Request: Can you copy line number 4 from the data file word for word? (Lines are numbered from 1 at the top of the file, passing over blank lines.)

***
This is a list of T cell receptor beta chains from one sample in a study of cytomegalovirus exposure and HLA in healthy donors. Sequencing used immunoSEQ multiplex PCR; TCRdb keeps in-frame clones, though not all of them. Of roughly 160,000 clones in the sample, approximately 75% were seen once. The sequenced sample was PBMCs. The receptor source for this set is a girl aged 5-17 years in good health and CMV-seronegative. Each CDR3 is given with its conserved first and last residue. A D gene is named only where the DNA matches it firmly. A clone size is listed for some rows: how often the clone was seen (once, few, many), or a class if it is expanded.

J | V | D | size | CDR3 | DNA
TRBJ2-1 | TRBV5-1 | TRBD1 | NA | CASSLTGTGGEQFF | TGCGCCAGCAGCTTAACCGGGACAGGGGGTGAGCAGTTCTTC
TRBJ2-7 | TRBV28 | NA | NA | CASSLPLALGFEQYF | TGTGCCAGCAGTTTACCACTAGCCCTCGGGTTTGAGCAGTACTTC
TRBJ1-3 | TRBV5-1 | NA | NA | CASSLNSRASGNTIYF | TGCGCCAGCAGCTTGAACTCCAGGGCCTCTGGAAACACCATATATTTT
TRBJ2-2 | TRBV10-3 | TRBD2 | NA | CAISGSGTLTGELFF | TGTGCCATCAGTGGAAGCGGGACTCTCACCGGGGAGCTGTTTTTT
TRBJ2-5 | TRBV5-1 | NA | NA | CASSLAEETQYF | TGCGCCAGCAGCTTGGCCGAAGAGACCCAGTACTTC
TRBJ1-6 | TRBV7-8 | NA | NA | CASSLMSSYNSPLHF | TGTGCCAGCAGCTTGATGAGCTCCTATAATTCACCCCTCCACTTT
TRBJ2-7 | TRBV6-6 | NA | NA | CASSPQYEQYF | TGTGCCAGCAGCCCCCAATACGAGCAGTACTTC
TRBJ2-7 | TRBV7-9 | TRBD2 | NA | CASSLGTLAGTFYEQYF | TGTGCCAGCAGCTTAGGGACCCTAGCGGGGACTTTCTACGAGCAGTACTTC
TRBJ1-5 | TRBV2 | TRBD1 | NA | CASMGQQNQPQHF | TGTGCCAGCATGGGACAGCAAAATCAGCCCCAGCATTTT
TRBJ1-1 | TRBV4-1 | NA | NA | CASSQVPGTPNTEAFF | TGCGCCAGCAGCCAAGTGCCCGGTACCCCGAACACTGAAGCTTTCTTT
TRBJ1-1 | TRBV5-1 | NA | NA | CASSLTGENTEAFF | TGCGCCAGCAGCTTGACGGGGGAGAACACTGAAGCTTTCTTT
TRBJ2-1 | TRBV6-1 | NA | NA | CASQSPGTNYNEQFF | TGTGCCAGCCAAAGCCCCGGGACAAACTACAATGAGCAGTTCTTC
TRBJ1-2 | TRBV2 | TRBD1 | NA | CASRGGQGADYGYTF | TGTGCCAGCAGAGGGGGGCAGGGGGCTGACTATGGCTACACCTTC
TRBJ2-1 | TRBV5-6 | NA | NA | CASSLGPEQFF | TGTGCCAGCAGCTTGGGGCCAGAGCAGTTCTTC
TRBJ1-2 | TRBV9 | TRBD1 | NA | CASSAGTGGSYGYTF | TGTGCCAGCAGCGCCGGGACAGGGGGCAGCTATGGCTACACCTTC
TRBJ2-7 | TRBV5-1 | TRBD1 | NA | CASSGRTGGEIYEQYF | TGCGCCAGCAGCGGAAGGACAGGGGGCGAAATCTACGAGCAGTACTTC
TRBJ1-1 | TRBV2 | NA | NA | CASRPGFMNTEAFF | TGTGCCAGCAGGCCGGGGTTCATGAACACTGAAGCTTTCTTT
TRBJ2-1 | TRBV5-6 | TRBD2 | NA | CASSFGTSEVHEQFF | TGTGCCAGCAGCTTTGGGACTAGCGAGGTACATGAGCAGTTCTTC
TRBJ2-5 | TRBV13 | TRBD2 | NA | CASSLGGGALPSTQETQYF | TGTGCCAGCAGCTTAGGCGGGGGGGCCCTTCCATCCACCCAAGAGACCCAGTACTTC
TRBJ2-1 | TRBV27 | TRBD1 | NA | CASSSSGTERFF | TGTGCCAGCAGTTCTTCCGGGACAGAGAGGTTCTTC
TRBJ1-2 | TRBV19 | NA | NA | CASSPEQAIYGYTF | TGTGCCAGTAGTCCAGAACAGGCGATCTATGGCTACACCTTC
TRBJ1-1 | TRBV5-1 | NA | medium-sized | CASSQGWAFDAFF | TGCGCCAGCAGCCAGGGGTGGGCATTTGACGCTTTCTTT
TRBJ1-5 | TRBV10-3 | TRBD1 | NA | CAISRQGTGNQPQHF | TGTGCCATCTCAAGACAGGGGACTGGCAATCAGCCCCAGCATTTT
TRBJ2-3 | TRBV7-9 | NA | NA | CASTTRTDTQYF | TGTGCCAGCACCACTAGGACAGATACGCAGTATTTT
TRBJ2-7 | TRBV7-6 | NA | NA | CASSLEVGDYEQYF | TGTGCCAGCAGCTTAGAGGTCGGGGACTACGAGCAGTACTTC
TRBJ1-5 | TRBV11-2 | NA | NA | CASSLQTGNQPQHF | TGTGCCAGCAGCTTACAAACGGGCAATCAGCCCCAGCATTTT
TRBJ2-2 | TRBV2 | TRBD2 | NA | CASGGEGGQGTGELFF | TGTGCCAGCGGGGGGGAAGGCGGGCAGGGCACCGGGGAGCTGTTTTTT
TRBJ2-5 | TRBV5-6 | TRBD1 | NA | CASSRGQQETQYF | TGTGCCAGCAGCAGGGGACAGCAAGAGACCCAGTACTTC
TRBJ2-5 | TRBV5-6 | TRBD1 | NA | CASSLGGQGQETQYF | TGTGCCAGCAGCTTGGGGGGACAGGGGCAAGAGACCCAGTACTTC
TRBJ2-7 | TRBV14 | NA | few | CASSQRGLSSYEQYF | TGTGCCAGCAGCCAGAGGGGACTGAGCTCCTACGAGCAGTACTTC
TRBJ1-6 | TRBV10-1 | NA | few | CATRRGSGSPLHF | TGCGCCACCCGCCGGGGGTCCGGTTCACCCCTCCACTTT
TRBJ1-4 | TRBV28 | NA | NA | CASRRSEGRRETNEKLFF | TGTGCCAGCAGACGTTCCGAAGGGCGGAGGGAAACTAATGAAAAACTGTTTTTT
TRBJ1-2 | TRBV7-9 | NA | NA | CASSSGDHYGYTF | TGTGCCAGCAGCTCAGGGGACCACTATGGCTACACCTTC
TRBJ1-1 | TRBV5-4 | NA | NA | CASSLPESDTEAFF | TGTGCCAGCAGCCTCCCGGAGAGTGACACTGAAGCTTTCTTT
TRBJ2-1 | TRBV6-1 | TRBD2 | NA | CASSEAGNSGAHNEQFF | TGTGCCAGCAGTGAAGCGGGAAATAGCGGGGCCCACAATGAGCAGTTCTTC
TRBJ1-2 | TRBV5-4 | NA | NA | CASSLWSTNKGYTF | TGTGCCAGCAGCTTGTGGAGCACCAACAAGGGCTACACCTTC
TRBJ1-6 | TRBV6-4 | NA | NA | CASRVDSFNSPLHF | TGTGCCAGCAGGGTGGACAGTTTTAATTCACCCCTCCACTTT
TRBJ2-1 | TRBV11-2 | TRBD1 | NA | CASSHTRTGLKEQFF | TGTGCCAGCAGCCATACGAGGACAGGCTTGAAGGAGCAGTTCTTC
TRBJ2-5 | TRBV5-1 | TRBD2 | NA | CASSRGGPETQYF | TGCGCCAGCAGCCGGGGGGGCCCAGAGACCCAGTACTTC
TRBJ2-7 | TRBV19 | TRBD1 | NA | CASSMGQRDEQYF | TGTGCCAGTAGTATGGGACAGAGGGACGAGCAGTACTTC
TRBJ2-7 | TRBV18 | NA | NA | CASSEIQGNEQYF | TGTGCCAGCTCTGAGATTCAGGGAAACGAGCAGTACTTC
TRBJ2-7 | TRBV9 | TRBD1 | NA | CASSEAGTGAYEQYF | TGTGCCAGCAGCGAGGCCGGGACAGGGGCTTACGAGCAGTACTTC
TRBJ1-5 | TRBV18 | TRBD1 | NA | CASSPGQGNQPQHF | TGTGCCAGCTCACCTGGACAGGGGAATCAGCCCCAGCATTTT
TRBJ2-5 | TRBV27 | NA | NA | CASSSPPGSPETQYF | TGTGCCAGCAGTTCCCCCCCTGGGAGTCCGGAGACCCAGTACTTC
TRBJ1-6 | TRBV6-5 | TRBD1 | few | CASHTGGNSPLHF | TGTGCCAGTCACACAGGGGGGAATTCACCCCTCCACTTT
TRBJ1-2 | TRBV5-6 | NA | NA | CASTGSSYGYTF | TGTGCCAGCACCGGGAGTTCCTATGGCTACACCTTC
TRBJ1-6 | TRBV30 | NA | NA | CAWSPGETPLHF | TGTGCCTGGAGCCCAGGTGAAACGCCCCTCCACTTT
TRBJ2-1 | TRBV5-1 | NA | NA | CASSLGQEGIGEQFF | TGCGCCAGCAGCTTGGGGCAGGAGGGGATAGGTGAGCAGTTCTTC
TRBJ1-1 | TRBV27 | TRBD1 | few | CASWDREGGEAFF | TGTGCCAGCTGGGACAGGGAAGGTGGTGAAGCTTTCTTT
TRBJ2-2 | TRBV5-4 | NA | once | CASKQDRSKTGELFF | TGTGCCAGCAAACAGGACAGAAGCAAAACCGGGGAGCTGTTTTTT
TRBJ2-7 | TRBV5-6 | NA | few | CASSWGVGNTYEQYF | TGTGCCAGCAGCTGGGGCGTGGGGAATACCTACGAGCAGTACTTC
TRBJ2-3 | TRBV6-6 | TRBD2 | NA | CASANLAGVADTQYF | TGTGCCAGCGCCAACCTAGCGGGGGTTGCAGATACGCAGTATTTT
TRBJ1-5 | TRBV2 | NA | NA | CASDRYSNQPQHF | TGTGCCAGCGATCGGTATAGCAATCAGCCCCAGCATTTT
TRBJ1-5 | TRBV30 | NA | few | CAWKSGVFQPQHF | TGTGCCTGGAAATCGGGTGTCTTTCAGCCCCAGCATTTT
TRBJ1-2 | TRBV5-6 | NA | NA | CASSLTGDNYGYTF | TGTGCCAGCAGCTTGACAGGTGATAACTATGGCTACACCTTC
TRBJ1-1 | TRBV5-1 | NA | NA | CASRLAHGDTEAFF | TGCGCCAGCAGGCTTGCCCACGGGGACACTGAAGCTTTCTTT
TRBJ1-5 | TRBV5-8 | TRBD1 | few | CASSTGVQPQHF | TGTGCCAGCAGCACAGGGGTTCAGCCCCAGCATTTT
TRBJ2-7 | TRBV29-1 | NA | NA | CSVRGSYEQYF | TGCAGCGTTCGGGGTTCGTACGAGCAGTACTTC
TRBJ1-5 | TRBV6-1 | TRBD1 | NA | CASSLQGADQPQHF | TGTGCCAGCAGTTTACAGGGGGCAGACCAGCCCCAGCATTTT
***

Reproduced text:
TRBJ2-7 | TRBV28 | NA | NA | CASSLPLALGFEQYF | TGTGCCAGCAGTTTACCACTAGCCCTCGGGTTTGAGCAGTACTTC